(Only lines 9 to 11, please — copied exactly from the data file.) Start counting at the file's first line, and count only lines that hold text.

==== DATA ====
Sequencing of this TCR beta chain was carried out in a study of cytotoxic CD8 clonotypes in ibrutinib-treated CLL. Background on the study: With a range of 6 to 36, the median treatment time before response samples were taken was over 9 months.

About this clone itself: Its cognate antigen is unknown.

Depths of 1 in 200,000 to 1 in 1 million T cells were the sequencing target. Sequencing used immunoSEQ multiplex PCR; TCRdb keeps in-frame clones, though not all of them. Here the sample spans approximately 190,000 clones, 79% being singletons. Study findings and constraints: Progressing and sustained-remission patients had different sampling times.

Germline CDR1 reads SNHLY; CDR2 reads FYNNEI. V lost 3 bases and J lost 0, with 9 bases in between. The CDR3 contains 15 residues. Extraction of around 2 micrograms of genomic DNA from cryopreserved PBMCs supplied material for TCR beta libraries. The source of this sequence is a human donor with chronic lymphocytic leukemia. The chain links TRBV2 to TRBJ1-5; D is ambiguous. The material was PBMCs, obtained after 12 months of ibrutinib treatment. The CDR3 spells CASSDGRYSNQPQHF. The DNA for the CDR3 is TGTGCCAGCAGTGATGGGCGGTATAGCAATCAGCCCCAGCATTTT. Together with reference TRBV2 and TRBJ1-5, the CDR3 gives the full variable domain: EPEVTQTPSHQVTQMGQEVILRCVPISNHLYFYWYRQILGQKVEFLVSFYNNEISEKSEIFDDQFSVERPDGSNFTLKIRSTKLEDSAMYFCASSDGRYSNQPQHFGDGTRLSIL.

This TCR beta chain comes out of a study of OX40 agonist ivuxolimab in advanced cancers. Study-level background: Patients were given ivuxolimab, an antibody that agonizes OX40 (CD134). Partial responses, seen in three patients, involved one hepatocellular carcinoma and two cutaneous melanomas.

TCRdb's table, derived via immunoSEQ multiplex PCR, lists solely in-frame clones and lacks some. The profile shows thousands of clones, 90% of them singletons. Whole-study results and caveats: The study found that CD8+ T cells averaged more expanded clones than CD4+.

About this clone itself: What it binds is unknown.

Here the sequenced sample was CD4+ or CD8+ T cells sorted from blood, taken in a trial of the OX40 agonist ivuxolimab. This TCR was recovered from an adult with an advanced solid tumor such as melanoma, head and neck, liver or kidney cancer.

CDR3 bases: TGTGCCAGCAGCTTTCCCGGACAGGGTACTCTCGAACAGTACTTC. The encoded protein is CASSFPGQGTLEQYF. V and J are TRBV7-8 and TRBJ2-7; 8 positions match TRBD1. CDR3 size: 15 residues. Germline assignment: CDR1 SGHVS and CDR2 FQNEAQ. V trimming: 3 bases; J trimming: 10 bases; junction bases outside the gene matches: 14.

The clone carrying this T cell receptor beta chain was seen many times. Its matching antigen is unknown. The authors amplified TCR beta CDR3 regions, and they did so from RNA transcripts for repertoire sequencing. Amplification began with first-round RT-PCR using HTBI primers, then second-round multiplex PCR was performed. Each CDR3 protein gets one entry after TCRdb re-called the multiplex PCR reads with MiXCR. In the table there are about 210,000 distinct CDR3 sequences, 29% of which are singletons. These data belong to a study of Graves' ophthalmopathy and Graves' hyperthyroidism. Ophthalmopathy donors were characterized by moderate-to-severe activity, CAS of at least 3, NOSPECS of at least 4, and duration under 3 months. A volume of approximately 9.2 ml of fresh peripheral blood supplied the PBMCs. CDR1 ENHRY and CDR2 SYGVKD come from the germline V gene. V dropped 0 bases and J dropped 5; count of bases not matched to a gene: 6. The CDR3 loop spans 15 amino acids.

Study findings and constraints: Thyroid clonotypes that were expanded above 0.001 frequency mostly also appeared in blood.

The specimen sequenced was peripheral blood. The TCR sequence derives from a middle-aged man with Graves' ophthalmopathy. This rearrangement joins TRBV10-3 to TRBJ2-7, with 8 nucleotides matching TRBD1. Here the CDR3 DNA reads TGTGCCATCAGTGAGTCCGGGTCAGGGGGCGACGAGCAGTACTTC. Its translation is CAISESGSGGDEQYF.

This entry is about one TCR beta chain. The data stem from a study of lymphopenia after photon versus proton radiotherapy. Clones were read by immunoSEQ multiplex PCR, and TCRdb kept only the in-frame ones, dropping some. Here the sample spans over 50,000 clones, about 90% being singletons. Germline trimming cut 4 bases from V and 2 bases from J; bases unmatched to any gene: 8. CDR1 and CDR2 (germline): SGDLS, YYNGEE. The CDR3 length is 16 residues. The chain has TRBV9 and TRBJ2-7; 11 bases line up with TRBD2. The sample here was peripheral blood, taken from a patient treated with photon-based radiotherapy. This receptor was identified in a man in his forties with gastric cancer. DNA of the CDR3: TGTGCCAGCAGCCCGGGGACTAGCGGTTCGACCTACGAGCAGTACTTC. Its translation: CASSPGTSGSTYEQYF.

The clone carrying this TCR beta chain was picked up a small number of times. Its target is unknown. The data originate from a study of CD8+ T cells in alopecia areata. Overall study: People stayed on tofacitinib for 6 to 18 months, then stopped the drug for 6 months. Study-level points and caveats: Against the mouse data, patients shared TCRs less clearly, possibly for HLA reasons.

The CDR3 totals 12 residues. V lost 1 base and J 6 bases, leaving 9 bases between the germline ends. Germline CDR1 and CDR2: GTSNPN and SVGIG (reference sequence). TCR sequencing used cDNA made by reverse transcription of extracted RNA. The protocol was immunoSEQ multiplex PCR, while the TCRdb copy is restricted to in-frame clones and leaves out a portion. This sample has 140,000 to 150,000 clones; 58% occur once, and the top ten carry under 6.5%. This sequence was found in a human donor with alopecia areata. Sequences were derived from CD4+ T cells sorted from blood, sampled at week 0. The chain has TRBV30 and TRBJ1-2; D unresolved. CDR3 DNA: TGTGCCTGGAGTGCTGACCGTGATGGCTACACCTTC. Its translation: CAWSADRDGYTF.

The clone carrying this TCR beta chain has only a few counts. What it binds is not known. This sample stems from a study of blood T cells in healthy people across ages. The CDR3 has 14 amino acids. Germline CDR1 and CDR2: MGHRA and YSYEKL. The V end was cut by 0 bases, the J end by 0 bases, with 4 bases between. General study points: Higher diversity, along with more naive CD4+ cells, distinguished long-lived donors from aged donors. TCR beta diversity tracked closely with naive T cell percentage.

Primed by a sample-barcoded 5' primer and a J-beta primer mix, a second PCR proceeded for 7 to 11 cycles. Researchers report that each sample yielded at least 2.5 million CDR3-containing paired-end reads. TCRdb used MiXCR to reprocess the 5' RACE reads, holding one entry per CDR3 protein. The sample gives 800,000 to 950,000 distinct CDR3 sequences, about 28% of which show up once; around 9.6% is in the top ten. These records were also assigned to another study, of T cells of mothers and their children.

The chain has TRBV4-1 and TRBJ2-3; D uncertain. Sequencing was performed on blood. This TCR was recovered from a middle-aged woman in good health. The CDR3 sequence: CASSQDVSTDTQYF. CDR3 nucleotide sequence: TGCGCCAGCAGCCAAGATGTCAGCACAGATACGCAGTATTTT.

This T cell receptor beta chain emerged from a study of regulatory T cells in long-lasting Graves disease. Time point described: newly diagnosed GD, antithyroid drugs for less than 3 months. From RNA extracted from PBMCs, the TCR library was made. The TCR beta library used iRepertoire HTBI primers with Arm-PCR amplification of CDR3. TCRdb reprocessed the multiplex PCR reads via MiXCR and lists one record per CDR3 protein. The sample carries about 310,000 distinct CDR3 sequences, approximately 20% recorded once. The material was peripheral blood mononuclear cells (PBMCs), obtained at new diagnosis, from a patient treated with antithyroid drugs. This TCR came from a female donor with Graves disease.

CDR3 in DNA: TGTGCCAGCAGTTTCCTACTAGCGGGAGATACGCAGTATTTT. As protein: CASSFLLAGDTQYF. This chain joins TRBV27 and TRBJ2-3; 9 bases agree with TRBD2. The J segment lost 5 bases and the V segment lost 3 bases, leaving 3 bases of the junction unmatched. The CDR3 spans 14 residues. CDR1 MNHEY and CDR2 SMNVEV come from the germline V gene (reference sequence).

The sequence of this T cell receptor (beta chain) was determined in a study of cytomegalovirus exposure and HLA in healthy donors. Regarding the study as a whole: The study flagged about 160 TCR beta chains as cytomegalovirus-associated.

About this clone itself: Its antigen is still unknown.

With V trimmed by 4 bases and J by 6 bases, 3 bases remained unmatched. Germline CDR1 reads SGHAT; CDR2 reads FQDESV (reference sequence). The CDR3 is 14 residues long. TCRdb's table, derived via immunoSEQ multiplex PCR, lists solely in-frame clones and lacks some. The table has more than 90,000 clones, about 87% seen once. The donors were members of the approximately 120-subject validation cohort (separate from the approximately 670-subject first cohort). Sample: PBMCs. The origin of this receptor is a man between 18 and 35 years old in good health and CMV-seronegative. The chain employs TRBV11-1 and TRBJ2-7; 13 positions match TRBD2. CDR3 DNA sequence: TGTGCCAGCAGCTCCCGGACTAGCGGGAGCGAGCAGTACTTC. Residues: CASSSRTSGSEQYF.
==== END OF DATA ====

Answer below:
CDR3 bases: TGTGCCAGCAGCTTTCCCGGACAGGGTACTCTCGAACAGTACTTC. The encoded protein is CASSFPGQGTLEQYF. V and J are TRBV7-8 and TRBJ2-7; 8 positions match TRBD1. CDR3 size: 15 residues. Germline assignment: CDR1 SGHVS and CDR2 FQNEAQ. V trimming: 3 bases; J trimming: 10 bases; junction bases outside the gene matches: 14.

The clone carrying this T cell receptor beta chain was seen many times. Its matching antigen is unknown. The authors amplified TCR beta CDR3 regions, and they did so from RNA transcripts for repertoire sequencing. Amplification began with first-round RT-PCR using HTBI primers, then second-round multiplex PCR was performed. Each CDR3 protein gets one entry after TCRdb re-called the multiplex PCR reads with MiXCR. In the table there are about 210,000 distinct CDR3 sequences, 29% of which are singletons. These data belong to a study of Graves' ophthalmopathy and Graves' hyperthyroidism. Ophthalmopathy donors were characterized by moderate-to-severe activity, CAS of at least 3, NOSPECS of at least 4, and duration under 3 months. A volume of approximately 9.2 ml of fresh peripheral blood supplied the PBMCs. CDR1 ENHRY and CDR2 SYGVKD come from the germline V gene. V dropped 0 bases and J dropped 5; count of bases not matched to a gene: 6. The CDR3 loop spans 15 amino acids.

Study findings and constraints: Thyroid clonotypes that were expanded above 0.001 frequency mostly also appeared in blood.